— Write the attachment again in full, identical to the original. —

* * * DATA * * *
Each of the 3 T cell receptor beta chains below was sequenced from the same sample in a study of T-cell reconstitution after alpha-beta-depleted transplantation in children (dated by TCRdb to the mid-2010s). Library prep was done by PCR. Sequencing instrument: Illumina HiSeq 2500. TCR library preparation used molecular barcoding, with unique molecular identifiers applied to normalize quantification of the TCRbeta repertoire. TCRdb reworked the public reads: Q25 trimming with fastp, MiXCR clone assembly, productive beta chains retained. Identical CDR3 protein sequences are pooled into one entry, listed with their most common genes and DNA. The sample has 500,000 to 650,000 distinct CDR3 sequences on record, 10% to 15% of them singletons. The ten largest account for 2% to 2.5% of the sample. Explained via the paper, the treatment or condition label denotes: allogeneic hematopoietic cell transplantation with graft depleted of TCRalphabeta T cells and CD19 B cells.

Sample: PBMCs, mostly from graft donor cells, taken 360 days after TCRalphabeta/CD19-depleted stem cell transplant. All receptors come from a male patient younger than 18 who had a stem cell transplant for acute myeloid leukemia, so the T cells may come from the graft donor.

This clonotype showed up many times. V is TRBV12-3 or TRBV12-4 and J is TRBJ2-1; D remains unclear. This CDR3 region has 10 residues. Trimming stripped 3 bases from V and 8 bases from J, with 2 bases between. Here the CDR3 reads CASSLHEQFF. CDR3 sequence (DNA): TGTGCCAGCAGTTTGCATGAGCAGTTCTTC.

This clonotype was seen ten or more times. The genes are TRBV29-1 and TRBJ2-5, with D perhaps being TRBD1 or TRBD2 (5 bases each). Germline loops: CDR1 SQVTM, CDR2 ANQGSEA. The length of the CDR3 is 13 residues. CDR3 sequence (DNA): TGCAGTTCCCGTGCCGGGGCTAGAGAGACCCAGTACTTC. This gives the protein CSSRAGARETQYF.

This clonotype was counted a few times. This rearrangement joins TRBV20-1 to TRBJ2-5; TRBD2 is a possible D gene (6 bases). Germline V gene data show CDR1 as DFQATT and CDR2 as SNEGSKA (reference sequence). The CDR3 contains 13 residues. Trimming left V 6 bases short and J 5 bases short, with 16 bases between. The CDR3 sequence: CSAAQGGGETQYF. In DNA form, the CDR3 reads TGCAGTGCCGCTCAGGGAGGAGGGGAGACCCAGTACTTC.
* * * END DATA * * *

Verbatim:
Each of the 3 T cell receptor beta chains below was sequenced from the same sample in a study of T-cell reconstitution after alpha-beta-depleted transplantation in children (dated by TCRdb to the mid-2010s). Library prep was done by PCR. Sequencing instrument: Illumina HiSeq 2500. TCR library preparation used molecular barcoding, with unique molecular identifiers applied to normalize quantification of the TCRbeta repertoire. TCRdb reworked the public reads: Q25 trimming with fastp, MiXCR clone assembly, productive beta chains retained. Identical CDR3 protein sequences are pooled into one entry, listed with their most common genes and DNA. The sample has 500,000 to 650,000 distinct CDR3 sequences on record, 10% to 15% of them singletons. The ten largest account for 2% to 2.5% of the sample. Explained via the paper, the treatment or condition label denotes: allogeneic hematopoietic cell transplantation with graft depleted of TCRalphabeta T cells and CD19 B cells.

Sample: PBMCs, mostly from graft donor cells, taken 360 days after TCRalphabeta/CD19-depleted stem cell transplant. All receptors come from a male patient younger than 18 who had a stem cell transplant for acute myeloid leukemia, so the T cells may come from the graft donor.

This clonotype showed up many times. V is TRBV12-3 or TRBV12-4 and J is TRBJ2-1; D remains unclear. This CDR3 region has 10 residues. Trimming stripped 3 bases from V and 8 bases from J, with 2 bases between. Here the CDR3 reads CASSLHEQFF. CDR3 sequence (DNA): TGTGCCAGCAGTTTGCATGAGCAGTTCTTC.

This clonotype was seen ten or more times. The genes are TRBV29-1 and TRBJ2-5, with D perhaps being TRBD1 or TRBD2 (5 bases each). Germline loops: CDR1 SQVTM, CDR2 ANQGSEA. The length of the CDR3 is 13 residues. CDR3 sequence (DNA): TGCAGTTCCCGTGCCGGGGCTAGAGAGACCCAGTACTTC. This gives the protein CSSRAGARETQYF.

This clonotype was counted a few times. This rearrangement joins TRBV20-1 to TRBJ2-5; TRBD2 is a possible D gene (6 bases). Germline V gene data show CDR1 as DFQATT and CDR2 as SNEGSKA (reference sequence). The CDR3 contains 13 residues. Trimming left V 6 bases short and J 5 bases short, with 16 bases between. The CDR3 sequence: CSAAQGGGETQYF. In DNA form, the CDR3 reads TGCAGTGCCGCTCAGGGAGGAGGGGAGACCCAGTACTTC.